If you are interested in finding out more about our livelihood products please take a look at our RCHI website: www.rehobothchildrenshomeinc.ph


Back Again!

Ben Ince with some Rehoboth Children
Ben with some Rehoboth children

From January 18th to February 1st, I had the great privilege to spend 2 weeks volunteering at Rehoboth, after spending 6 weeks there last year.

It took 3 flights and 23 hours to get back but as soon as I arrived, it was as if I’d never left. It didn’t take long to get back into the swing of Filipino life and helping with tutorials with the youngest children, reading with the elementary, as well as taking general photographs, various design projects, making videos, and publication work.
One of the amazing things about the residents of Rehoboth is their huge hearts and their openness to relationship. Despite being 6,500 miles from home, I have never felt homesick – not even for one second; and I can only put that down to being surrounded by people who love you, want to get to know you. Rehoboth is many things; a charity, a workplace, a home – but to me it’s a family. So the next time someone asks why I’m going back to the Philippines, I’ll answer “because I miss my brothers and sisters.”

Ben Ince


Cost of Living

Rehoboth Children

There are many things to consider when preparing the annual budget for Rehoboth. We live by faith and each year we set and agree a budget that we trust will be provided by the grace of God through you our supporters and sponsors.

Every year we estimate how many children are going to be catered for in the home; new admissions are often referred in April or May before the beginning of the new school year, or they arrive as an emergency case with no warning so definite numbers are not known in advance.

The fluctuation of the exchange rate can significantly affect how much is needed annually to cover the expected expenditure and a dip in the exchange rate could make a significant difference to the amount of money needed to be sent to the Philippines each month.  At the moment the exchange rate is about ₱68/£1 but a few years ago it was down to ₱61 while in January 2018 it was ₱72.  This means that our monthly transfer could vary by up to £1,000.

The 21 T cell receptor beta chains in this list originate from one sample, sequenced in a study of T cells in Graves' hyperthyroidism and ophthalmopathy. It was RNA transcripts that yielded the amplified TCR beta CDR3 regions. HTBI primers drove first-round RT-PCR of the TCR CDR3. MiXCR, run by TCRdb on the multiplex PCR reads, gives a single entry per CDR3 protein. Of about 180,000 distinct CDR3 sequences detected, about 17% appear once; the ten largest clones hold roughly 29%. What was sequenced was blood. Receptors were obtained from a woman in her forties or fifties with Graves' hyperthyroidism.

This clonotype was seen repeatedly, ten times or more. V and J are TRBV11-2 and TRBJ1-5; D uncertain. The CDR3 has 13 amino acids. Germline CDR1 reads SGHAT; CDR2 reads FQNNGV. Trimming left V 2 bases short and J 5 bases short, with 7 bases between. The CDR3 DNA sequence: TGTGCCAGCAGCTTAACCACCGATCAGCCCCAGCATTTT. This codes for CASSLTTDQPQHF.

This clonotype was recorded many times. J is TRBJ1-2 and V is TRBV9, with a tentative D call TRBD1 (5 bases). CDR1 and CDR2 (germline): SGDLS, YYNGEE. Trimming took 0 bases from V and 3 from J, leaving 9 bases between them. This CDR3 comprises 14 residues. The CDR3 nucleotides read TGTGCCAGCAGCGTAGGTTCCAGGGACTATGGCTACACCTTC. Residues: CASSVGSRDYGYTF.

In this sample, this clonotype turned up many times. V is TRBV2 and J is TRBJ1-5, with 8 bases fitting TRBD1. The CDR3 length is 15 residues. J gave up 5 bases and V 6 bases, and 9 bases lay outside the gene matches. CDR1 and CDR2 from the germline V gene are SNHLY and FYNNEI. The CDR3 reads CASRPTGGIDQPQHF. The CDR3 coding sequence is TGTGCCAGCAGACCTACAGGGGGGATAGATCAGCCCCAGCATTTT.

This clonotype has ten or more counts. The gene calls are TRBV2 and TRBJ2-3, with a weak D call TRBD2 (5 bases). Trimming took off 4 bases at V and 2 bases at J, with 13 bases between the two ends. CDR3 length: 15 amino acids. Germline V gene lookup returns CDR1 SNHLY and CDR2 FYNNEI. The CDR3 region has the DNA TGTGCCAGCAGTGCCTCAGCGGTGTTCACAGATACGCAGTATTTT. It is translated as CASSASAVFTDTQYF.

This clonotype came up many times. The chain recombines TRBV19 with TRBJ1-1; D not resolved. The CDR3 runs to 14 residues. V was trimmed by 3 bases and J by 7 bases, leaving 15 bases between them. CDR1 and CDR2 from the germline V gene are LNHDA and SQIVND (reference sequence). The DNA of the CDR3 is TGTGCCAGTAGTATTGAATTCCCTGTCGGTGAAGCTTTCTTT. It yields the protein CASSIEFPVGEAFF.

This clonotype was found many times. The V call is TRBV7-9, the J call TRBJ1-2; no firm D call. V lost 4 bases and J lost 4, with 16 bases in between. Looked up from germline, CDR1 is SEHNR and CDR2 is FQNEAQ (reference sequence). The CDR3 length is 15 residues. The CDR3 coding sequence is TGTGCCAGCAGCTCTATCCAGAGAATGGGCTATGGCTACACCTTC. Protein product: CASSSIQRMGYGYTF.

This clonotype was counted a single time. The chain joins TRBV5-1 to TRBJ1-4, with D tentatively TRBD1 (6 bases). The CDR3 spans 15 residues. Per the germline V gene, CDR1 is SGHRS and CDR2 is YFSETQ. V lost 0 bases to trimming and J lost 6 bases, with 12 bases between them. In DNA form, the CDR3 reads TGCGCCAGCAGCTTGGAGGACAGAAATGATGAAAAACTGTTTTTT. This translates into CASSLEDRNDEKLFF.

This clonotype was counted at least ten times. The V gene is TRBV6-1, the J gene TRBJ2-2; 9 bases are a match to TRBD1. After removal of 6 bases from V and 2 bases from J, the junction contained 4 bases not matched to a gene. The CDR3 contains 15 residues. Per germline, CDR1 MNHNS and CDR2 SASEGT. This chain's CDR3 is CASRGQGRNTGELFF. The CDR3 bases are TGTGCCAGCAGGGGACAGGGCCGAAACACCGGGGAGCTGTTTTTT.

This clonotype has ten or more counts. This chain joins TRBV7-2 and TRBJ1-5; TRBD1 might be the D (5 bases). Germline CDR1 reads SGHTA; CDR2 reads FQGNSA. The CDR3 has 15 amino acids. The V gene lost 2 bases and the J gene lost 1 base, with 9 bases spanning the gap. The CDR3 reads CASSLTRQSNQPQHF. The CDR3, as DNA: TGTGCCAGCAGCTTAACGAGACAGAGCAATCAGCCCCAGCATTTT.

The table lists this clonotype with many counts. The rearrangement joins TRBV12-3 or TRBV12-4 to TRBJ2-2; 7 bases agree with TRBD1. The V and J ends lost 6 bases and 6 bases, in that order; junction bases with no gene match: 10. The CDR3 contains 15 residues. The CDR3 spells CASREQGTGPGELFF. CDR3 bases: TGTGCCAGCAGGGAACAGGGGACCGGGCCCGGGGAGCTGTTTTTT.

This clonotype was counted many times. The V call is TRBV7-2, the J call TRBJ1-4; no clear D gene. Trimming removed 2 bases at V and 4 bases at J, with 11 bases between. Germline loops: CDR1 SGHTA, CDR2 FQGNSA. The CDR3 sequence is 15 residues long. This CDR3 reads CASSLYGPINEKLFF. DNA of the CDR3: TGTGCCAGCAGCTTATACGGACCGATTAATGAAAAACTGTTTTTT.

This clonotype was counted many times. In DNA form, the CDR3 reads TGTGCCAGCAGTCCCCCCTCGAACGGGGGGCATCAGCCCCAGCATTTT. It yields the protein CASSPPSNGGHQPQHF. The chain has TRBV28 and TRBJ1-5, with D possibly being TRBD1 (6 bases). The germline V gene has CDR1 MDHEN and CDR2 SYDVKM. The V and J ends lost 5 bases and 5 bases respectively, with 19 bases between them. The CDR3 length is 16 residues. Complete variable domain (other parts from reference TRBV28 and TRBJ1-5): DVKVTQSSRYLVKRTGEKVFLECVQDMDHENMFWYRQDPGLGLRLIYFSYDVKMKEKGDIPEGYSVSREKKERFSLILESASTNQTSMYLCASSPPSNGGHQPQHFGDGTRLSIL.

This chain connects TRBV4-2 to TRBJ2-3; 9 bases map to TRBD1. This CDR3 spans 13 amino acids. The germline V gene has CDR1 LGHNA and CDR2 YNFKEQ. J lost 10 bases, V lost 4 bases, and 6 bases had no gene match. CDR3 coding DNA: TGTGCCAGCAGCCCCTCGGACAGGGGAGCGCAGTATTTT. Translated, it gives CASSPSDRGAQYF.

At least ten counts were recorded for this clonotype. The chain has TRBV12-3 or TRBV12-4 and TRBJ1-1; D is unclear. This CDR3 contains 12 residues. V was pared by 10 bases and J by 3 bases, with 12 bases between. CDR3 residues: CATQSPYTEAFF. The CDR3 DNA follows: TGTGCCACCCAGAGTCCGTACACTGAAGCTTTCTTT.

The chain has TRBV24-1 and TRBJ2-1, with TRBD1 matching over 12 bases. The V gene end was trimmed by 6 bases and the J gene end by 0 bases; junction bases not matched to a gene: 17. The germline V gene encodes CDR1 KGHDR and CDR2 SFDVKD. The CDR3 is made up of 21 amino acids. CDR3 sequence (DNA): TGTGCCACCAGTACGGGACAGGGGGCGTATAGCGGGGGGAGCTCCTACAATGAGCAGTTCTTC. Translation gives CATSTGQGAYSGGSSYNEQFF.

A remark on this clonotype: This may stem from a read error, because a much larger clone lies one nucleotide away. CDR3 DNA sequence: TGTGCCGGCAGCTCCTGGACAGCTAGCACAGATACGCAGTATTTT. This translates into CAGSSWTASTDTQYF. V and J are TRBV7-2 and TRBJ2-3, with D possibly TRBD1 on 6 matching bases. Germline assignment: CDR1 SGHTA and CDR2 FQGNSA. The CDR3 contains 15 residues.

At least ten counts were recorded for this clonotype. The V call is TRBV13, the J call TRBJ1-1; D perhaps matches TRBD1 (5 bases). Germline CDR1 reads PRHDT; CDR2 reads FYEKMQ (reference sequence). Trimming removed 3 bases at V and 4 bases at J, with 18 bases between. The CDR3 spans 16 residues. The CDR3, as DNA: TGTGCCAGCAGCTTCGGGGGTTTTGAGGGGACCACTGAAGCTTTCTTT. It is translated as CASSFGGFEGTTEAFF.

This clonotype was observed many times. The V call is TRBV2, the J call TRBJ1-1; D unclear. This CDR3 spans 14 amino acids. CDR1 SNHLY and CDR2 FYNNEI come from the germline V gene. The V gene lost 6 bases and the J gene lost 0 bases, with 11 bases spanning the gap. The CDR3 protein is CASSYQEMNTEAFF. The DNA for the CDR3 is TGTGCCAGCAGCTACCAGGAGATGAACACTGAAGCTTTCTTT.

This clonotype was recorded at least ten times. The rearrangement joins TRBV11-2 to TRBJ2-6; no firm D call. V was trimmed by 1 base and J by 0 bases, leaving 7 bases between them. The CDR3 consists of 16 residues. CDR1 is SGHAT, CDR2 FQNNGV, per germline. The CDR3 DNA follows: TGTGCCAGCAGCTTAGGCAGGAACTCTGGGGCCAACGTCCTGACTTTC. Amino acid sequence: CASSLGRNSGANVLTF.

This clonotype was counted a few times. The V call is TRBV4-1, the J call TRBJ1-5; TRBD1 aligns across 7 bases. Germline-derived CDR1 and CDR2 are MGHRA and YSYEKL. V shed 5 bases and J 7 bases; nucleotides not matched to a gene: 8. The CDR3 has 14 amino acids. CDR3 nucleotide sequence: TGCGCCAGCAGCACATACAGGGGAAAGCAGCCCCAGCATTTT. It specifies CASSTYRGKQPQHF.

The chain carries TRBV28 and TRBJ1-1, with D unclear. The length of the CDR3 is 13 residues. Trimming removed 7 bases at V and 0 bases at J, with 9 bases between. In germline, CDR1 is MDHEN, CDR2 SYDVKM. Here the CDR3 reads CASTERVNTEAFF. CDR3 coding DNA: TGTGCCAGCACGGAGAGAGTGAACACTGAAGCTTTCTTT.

At the moment we are faced with rising costs of staple food items such as rice, meat, fish and vegetables. This year alone the price of a 50kg sack of rice has increased by ₱400 which is over 20% and as Filipinos love to eat rice with every meal we at Rehoboth consume 8 sacks of rice a month; 96 in a year! Since last year 1kg of chicken or pork has risen by about 17%. Our new free range chicken project should help us in this area.    

Natural disasters such as typhoons and bad storms which cause flooding and landslides can instantly destroy complete crops of rice and vegetables which in turn pushes prices up immediately. The prices of vegetables generally are very seasonal and particularly in the rainy season prices can double or even triple.
The work that Rehoboth carries out relies on transporting both staff and children on a regular basis.  Any change in the price of fuel or taxation on vehicles can have an effect on the Home’s budget. Recent increases in both have increased our travel costs significantly.

In the Philippines out of a population of 104 million, 21% live below the poverty line. The majority of poor Filipino households only achieve very basic levels of education and they have minimum access to health care. We are glad to provide help and support to some of those families, giving them a hope for the future.
Despite all these challenges we have seen how God has provided in a number of ways, not just financially, since Rehoboth was founded in 1981. For this we give him thanks and praise.


New Website Donate button

In the past RCHT have used “BT donate” for online donations but we have been told that they are terminating this service so we have decided to use “Virgin donate,” on our website, which also means you can use it for any fundraising activity. If you would like any further information please send an email to info@rehobothchildrenshomes.org

Make a donation using Virgin Money Giving
RCHT new online donate button